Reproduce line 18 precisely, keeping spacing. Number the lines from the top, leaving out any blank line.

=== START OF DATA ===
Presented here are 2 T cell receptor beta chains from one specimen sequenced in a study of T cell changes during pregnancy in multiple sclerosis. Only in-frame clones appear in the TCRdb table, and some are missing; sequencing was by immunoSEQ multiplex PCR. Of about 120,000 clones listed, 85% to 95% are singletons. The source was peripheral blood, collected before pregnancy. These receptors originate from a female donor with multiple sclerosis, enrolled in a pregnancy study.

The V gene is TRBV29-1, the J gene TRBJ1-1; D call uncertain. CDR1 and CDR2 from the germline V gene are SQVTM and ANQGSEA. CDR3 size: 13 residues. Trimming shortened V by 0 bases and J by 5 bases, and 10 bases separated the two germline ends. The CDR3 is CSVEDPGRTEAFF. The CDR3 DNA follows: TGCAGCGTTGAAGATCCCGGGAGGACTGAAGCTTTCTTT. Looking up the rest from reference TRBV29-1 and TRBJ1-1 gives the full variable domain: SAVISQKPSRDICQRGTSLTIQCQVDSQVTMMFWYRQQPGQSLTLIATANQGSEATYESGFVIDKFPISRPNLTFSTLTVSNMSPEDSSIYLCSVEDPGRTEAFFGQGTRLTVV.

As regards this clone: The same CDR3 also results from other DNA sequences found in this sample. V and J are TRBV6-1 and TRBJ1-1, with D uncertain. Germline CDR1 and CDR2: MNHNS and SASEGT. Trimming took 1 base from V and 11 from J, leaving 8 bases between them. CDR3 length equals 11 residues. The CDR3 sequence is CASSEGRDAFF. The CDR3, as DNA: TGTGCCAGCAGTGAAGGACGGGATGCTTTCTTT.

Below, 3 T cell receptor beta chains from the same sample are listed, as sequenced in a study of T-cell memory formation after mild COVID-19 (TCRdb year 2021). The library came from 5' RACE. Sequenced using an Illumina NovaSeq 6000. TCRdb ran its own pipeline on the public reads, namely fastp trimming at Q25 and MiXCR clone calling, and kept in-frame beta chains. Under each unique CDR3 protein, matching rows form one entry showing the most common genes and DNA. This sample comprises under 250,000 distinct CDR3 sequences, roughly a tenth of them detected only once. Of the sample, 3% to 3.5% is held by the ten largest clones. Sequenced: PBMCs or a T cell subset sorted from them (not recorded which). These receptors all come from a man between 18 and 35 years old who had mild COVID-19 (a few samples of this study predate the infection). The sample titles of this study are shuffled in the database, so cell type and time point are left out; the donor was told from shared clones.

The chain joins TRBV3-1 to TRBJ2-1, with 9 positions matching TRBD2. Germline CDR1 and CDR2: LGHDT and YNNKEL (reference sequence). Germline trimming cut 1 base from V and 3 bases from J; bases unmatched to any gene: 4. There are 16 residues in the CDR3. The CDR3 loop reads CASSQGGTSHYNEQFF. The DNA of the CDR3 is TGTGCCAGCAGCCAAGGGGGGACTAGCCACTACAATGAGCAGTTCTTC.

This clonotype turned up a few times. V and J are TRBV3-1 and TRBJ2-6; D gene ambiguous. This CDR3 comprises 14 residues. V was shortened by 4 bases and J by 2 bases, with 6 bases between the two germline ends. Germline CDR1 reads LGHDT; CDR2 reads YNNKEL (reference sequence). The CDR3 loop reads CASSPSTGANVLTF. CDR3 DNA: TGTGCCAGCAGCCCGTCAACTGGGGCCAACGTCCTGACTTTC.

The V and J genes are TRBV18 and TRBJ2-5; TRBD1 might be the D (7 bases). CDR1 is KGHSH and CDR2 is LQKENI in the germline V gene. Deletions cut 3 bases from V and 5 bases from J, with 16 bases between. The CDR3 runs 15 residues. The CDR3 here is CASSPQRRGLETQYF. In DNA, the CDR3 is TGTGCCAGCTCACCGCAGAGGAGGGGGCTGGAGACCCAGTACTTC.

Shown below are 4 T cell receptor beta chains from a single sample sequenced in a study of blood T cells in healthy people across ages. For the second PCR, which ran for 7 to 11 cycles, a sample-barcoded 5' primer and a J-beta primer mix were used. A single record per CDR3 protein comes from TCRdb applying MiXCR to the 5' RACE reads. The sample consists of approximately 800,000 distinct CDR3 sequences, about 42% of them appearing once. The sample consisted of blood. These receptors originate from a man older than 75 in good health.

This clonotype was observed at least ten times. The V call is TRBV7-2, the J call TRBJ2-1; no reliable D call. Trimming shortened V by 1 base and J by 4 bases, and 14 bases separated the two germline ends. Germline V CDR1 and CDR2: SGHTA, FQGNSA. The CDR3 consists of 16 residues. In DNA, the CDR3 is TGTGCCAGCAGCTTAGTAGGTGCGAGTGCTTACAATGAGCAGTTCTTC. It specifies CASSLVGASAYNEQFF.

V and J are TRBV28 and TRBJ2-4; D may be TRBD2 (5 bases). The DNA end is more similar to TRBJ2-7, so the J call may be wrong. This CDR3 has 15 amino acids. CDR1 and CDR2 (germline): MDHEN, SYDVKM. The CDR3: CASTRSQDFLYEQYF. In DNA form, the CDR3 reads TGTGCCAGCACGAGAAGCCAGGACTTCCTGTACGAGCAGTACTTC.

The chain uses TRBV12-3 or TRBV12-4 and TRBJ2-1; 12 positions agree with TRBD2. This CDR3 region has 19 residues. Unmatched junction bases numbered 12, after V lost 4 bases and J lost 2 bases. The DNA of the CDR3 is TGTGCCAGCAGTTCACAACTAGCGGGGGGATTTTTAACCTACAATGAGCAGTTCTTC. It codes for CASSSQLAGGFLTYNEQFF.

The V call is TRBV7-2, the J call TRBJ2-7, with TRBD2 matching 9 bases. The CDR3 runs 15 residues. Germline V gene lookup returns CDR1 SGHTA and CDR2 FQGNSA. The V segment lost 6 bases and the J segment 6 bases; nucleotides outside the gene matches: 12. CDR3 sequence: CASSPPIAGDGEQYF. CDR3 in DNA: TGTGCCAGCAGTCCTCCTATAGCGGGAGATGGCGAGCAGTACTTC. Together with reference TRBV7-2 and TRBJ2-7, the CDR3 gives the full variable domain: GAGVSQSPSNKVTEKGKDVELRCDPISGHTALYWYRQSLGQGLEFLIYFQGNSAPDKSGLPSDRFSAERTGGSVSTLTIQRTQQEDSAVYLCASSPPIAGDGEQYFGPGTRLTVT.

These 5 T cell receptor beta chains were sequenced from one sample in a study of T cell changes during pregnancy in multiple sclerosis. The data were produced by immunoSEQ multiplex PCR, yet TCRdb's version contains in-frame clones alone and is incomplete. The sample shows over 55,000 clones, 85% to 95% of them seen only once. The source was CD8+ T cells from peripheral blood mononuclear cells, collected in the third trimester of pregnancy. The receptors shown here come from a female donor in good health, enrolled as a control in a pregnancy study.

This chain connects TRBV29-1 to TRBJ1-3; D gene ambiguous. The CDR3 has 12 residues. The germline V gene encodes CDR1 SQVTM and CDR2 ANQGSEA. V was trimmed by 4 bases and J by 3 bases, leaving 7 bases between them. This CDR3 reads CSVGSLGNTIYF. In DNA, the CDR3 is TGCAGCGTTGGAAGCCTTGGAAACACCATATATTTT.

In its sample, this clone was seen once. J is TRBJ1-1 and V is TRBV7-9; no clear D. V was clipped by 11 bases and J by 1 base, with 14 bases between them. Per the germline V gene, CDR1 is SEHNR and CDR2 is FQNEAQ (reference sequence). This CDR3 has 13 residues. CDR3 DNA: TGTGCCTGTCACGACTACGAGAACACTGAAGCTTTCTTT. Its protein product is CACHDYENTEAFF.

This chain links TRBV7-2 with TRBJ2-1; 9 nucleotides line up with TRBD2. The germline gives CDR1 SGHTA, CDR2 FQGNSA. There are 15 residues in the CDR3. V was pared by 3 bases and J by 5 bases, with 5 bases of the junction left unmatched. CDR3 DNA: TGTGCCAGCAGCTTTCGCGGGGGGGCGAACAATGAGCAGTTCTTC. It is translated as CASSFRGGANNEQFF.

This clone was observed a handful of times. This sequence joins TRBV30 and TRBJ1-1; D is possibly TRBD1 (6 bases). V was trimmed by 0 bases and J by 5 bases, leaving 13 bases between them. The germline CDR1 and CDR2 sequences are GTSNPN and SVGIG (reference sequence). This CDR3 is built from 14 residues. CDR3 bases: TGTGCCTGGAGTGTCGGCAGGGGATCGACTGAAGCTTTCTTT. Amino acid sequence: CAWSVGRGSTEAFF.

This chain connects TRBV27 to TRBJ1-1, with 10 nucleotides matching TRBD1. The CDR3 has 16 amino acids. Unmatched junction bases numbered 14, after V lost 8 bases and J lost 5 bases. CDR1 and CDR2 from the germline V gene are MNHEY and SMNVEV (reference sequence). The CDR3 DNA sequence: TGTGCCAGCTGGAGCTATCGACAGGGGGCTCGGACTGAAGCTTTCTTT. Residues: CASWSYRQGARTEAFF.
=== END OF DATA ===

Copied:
This chain connects TRBV27 to TRBJ1-1, with 10 nucleotides matching TRBD1. The CDR3 has 16 amino acids. Unmatched junction bases numbered 14, after V lost 8 bases and J lost 5 bases. CDR1 and CDR2 from the germline V gene are MNHEY and SMNVEV (reference sequence). The CDR3 DNA sequence: TGTGCCAGCTGGAGCTATCGACAGGGGGCTCGGACTGAAGCTTTCTTT. Residues: CASWSYRQGARTEAFF.